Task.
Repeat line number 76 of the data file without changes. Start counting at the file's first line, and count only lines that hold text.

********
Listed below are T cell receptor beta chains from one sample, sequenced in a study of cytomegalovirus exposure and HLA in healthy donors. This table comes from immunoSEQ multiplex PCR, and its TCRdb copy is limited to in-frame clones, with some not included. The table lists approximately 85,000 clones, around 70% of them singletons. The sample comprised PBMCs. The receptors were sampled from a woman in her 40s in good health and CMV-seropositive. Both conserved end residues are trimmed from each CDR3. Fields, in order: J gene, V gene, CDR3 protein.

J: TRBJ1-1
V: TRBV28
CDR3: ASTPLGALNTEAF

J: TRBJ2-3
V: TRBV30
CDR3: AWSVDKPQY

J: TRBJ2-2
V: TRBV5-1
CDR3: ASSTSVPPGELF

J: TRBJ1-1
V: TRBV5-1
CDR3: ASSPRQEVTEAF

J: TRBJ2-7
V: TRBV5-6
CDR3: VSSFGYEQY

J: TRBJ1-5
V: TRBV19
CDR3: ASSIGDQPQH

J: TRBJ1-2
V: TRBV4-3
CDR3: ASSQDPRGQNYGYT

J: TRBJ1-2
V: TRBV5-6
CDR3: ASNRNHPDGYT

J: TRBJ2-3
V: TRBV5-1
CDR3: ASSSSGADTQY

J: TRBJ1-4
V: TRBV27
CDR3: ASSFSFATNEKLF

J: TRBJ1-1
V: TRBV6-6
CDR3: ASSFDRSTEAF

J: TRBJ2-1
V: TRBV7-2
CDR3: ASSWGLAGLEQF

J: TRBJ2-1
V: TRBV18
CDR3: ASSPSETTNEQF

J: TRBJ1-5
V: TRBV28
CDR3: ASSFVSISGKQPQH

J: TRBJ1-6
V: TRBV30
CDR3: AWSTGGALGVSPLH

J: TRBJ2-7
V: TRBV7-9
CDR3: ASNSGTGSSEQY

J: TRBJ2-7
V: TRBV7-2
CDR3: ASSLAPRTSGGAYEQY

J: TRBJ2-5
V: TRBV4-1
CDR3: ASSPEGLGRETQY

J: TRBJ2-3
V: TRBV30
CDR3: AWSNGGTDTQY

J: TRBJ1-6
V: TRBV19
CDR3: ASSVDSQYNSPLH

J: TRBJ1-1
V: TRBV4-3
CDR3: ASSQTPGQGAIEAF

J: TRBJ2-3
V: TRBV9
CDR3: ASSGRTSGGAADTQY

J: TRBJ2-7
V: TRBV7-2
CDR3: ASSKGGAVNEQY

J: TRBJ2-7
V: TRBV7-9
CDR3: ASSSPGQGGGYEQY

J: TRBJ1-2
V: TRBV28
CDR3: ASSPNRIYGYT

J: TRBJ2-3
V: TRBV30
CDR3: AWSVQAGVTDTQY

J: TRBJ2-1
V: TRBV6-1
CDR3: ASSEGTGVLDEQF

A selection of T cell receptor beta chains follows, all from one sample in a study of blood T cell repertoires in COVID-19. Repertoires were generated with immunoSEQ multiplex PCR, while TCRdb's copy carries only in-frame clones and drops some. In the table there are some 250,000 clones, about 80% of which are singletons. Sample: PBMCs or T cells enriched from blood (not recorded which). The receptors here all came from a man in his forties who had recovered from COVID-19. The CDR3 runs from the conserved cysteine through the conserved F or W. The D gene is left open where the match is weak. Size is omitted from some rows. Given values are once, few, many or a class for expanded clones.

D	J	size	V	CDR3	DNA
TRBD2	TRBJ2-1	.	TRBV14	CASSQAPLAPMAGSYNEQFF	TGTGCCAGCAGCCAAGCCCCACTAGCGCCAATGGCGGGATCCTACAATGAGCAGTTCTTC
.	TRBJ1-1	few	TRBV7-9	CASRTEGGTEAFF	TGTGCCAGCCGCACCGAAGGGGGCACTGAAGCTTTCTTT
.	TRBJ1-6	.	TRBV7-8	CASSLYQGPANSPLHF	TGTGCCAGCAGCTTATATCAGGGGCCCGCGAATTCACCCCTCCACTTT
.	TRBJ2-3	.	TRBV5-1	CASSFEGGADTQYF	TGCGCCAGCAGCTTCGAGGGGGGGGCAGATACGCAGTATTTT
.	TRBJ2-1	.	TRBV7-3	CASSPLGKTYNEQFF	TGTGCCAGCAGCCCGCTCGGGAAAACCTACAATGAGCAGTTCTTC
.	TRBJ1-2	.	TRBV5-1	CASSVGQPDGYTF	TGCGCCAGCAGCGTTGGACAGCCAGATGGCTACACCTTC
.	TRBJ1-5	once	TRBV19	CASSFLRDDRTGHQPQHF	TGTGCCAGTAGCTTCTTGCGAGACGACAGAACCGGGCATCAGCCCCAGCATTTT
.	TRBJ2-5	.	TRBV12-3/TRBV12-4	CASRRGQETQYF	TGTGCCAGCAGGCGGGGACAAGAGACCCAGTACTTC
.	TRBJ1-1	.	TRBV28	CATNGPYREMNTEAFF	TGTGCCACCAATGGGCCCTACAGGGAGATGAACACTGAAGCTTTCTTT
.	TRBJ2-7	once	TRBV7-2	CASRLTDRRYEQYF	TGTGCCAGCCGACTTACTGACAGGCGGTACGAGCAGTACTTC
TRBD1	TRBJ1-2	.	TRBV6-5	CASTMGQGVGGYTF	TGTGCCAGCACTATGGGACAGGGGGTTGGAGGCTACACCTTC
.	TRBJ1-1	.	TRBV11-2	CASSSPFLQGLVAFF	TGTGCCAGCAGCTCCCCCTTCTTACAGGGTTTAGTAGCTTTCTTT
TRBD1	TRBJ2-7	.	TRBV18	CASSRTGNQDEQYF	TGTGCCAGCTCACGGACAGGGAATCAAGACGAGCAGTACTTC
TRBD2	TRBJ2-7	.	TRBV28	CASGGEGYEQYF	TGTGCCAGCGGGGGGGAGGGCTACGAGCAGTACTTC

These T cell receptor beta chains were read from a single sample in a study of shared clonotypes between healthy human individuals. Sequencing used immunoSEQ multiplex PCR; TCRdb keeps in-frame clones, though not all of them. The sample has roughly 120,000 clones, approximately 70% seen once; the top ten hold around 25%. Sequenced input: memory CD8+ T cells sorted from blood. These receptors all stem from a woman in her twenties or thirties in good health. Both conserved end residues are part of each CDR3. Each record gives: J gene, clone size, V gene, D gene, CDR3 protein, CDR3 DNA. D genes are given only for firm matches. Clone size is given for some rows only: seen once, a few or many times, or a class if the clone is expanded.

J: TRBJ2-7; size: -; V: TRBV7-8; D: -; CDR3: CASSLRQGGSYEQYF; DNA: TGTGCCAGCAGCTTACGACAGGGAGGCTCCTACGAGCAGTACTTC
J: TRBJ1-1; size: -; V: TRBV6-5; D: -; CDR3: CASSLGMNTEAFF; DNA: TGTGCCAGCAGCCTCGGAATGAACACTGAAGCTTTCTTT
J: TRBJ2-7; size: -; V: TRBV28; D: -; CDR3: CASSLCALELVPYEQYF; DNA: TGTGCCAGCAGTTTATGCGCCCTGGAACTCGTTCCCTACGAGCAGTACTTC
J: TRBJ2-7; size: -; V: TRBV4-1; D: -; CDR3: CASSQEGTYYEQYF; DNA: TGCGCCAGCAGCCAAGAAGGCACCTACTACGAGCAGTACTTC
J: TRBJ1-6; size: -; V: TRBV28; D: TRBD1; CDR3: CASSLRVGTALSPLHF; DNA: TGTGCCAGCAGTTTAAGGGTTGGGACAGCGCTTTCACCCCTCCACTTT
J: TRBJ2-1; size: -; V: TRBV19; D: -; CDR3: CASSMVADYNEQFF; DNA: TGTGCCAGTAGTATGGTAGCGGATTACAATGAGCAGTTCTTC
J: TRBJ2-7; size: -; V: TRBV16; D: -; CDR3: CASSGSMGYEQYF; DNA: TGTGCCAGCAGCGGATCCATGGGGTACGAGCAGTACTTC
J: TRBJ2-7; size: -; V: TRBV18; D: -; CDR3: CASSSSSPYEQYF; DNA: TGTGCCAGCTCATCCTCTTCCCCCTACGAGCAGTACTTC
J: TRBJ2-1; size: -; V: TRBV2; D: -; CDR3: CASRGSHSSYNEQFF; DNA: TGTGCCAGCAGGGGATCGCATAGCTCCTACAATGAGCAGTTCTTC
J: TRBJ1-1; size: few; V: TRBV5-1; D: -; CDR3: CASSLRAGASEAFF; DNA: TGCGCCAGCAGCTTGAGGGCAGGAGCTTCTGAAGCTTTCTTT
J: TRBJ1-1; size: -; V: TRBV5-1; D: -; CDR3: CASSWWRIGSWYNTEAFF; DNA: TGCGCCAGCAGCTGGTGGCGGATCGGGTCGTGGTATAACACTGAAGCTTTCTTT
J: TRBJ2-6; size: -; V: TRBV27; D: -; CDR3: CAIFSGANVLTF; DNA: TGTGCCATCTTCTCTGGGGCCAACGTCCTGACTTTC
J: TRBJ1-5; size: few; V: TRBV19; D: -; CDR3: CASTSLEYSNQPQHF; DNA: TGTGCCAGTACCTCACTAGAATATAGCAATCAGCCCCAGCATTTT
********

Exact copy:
CDR3: ASSPNRIYGYT